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Recap: District Bank surveys of manufacturing point to current softness in the factory sector and little anticipation of improvement in the near future

The five District Bank surveys of manufacturing conditions for August are all reported. It is a mixed picture for the factory sector across the regions that on net is slightly positive. However, that does not disguise that activity has fallen sharply from a year ago and that expansion is modest, at best.

The headline indexes from the New York, Philadelphia, and Dallas surveys are a measure of perceptions of conditions. Two of the three surveys – New York and Dallas – pointed to an increase in activity in August from July.

The New York general business conditions index was little changed at 4.8 in August after 4.3 in July. Activity has managed to expand modestly even in as conditions remain uncertain. The Dallas Fed’s general business activity index managed to regain some expansion after three months of negatives, but its level was only narrowly positive at 2.7. The Philadelphia index slipped 5.0 points to 16.8. It had a somewhat firmer tone than the other Districts, but it also has been erratic of late and its underlying trend is likely only one of middling activity.

The Richmond and Kansas City Fed indexes are calculated from components. Richmond’s Composite Manufacturing Index staged a 13 point rebound, but only to a meager reading of 1 in August after plunging to -12 in July from 2 in June. In recent months, expansion is holding on by a thread. For the Kansas City Manufacturing Index, contraction seems to be deepening with a reading of -6 after -1 in July and has been on a downward trajectory since April.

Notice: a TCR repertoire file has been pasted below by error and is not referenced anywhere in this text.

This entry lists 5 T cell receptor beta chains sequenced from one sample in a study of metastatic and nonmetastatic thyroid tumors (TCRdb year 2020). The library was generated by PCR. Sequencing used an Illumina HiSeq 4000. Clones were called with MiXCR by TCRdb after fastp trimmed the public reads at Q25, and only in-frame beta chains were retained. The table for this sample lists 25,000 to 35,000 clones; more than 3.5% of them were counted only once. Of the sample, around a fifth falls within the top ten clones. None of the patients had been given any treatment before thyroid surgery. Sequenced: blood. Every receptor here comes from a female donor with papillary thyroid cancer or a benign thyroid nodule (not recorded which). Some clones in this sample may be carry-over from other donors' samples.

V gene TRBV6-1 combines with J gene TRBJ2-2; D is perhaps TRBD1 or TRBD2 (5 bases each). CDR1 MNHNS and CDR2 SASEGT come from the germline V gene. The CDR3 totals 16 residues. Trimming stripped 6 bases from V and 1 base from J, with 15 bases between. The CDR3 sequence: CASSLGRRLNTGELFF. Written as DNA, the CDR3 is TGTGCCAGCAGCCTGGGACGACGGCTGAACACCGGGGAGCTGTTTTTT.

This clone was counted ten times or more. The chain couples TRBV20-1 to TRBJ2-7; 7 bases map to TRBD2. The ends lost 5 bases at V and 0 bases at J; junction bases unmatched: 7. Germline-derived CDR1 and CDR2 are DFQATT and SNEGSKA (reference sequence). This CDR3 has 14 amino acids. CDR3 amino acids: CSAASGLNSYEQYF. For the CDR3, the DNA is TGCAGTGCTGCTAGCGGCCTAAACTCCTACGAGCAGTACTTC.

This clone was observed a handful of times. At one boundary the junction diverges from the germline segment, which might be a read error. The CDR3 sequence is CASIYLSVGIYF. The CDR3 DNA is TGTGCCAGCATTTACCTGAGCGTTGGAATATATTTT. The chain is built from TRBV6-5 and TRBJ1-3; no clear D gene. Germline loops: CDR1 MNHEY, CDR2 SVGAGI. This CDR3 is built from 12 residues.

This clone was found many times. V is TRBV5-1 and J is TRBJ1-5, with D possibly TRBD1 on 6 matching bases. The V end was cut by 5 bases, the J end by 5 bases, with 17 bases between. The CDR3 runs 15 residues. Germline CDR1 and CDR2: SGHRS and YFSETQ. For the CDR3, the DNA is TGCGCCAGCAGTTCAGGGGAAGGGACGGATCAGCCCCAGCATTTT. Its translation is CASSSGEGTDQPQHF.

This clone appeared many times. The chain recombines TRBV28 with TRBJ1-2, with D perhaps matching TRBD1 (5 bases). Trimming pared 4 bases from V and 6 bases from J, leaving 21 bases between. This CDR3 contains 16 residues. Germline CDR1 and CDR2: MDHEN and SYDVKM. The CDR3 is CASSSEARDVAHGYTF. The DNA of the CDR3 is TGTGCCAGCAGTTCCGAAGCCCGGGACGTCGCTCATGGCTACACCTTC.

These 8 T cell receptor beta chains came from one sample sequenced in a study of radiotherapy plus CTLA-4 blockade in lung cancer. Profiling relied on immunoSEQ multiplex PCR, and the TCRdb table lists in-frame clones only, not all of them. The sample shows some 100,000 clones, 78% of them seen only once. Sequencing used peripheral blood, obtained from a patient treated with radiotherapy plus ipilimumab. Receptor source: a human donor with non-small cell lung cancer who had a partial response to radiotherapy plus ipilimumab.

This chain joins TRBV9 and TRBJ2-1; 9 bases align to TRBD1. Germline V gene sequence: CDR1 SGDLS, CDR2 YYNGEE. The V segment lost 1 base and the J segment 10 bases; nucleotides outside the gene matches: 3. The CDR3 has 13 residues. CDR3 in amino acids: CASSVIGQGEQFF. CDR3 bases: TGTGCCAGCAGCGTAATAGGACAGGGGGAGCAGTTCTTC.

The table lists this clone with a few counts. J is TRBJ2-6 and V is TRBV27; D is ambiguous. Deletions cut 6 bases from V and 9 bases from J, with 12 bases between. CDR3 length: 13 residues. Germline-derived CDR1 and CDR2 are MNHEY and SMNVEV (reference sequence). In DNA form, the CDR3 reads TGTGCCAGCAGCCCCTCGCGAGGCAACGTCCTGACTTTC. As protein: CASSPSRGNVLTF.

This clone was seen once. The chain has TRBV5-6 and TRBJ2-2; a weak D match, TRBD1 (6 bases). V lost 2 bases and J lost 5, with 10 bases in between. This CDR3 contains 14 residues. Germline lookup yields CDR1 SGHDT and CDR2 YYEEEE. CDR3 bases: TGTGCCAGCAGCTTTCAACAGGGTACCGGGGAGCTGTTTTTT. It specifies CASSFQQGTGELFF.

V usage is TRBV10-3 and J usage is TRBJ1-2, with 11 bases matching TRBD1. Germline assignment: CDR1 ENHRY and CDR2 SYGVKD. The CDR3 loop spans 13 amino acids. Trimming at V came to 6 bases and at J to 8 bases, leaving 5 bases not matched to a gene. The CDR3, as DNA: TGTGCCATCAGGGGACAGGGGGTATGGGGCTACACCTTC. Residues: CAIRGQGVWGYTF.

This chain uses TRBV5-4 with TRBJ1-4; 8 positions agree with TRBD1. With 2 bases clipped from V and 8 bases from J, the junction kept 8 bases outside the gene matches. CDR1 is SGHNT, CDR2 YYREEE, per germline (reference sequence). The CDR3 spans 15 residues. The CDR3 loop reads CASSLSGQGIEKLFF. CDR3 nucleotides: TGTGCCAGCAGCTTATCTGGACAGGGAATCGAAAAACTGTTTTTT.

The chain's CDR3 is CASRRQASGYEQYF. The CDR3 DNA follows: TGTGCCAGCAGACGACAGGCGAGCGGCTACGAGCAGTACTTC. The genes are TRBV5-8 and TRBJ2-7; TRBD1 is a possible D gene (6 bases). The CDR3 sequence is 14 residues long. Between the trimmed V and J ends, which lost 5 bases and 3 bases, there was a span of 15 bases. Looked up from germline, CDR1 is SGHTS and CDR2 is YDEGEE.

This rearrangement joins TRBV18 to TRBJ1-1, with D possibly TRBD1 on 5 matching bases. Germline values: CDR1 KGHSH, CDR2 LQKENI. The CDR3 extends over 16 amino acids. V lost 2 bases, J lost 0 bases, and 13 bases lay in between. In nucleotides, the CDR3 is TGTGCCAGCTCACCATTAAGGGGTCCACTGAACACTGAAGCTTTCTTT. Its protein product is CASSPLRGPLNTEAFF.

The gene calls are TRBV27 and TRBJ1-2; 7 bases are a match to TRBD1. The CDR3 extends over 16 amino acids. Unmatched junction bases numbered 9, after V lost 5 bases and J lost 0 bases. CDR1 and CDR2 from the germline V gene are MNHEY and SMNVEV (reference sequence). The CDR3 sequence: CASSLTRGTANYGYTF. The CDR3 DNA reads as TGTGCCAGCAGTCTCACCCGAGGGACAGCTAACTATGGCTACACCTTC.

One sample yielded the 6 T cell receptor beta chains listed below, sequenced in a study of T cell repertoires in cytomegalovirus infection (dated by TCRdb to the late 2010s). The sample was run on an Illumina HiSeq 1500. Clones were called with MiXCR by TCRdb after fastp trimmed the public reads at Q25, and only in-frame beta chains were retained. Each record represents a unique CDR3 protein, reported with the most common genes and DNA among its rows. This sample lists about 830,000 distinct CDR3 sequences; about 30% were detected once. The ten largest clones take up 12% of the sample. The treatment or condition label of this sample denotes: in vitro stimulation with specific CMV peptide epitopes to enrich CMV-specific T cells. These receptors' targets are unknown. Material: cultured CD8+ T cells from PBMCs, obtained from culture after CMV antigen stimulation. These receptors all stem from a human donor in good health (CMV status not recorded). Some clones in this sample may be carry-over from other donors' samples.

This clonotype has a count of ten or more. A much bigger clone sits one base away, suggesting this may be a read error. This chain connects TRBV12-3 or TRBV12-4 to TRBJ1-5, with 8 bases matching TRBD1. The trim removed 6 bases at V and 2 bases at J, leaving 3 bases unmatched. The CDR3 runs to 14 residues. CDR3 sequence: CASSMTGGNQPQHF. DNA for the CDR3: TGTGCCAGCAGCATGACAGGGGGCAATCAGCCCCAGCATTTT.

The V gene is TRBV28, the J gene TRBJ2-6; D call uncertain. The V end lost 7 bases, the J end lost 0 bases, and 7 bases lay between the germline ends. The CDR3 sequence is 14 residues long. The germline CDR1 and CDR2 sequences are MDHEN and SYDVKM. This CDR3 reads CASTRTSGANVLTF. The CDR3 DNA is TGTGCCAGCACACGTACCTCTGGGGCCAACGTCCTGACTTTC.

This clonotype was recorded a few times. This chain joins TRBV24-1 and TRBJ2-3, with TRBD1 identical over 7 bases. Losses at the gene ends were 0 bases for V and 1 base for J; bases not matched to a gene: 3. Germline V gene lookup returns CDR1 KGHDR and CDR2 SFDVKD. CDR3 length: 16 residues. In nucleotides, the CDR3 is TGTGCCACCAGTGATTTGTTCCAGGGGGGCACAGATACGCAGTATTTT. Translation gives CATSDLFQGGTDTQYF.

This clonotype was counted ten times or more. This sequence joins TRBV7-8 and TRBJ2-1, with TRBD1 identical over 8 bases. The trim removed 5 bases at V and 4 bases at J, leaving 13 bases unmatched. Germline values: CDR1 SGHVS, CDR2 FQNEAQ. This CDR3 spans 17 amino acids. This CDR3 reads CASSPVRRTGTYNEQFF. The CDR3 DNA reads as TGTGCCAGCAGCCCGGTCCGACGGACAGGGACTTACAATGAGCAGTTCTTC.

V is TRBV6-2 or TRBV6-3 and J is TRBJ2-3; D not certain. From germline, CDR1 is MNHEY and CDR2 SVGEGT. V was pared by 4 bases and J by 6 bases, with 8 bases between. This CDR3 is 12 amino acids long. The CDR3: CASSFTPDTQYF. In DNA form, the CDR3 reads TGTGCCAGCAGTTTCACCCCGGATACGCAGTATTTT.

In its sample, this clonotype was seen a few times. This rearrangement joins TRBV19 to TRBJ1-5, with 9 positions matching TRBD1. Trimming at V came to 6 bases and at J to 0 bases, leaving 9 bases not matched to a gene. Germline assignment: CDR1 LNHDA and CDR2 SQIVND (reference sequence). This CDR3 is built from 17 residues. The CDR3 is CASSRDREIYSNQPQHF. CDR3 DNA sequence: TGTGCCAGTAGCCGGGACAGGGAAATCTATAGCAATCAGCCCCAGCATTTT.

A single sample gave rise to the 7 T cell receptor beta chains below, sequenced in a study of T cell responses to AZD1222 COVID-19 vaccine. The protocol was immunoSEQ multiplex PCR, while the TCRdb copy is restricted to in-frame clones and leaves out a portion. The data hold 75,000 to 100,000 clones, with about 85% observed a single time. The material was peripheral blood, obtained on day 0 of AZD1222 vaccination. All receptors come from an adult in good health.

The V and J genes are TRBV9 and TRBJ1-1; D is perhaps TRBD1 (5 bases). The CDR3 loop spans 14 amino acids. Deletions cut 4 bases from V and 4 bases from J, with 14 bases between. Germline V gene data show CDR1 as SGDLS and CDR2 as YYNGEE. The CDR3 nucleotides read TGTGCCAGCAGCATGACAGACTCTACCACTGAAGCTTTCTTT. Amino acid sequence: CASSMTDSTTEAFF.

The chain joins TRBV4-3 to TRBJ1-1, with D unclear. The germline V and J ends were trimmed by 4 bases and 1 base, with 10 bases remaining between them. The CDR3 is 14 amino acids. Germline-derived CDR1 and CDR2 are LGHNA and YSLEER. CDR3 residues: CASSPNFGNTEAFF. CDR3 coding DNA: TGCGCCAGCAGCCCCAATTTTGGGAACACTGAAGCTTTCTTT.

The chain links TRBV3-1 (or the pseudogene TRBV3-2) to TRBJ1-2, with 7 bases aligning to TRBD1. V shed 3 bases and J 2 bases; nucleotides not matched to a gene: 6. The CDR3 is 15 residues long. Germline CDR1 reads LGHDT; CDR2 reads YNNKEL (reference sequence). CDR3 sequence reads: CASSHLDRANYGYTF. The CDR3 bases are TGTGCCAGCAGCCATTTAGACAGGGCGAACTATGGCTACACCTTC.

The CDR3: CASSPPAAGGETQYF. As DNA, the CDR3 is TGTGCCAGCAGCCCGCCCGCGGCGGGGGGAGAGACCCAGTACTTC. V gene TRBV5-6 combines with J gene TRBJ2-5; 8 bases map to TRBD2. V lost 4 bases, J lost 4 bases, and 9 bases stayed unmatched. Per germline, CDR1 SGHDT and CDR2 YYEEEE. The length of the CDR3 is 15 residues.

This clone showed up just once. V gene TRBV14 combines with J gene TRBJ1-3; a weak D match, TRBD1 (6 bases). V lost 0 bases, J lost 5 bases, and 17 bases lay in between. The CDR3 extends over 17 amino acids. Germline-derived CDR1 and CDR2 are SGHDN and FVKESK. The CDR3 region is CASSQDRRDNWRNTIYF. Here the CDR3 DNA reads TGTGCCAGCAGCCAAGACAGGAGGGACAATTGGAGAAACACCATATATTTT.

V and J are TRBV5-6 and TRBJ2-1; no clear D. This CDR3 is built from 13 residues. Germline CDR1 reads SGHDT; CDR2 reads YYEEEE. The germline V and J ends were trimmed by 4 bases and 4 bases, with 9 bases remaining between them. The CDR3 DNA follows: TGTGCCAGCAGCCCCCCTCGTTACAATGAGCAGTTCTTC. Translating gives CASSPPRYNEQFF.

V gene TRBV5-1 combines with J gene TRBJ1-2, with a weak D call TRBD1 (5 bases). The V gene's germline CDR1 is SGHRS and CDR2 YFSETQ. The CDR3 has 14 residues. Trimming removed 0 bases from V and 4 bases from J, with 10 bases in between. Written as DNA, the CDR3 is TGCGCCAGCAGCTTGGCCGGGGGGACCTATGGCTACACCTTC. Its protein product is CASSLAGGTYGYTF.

All told, it looks like activity in manufacturing has settled to where it is expanding sluggishly and without sustained upward momentum, an unwelcome contrast to the heights of 2018.

There was also little hint that the present lackluster situation is anticipated to improve in a meaningful way. The survey indexes for six month expectations showed that future activity is viewed mainly to the downside, or at best about flat.

The ISM Manufacturing Index for August at 10:00 ET on Tuesday, September 3 is unlikely improve on the 51.2 reading for July. One hopeful sign is that most of the regions experienced a rise in new orders and faster shipments. However, that has to be balanced against flagging employment, contractions in inventories, and narrowing delivery times. I would anticipate the reading to remain in the low 50’s as it has for the past four months.

It is hard to avoid the conclusion that an upswing in confidence – business and consumer – that followed the Presidential election in 2016 and which coincided with synchronized global expansion resulted in a period of robust growth for the manufacturing sector. It is equally hard to not conclude that whatever goodwill greeted the election of Donald Trump and which remains elevated is not enough to offset the detrimental effects of antagonistic trade policies and their accompanying uncertainties. The effects were not that damaging early in 2018 when the sugar high from the December 2017 tax laws changes was most evident. However, these have faded along with global trade.

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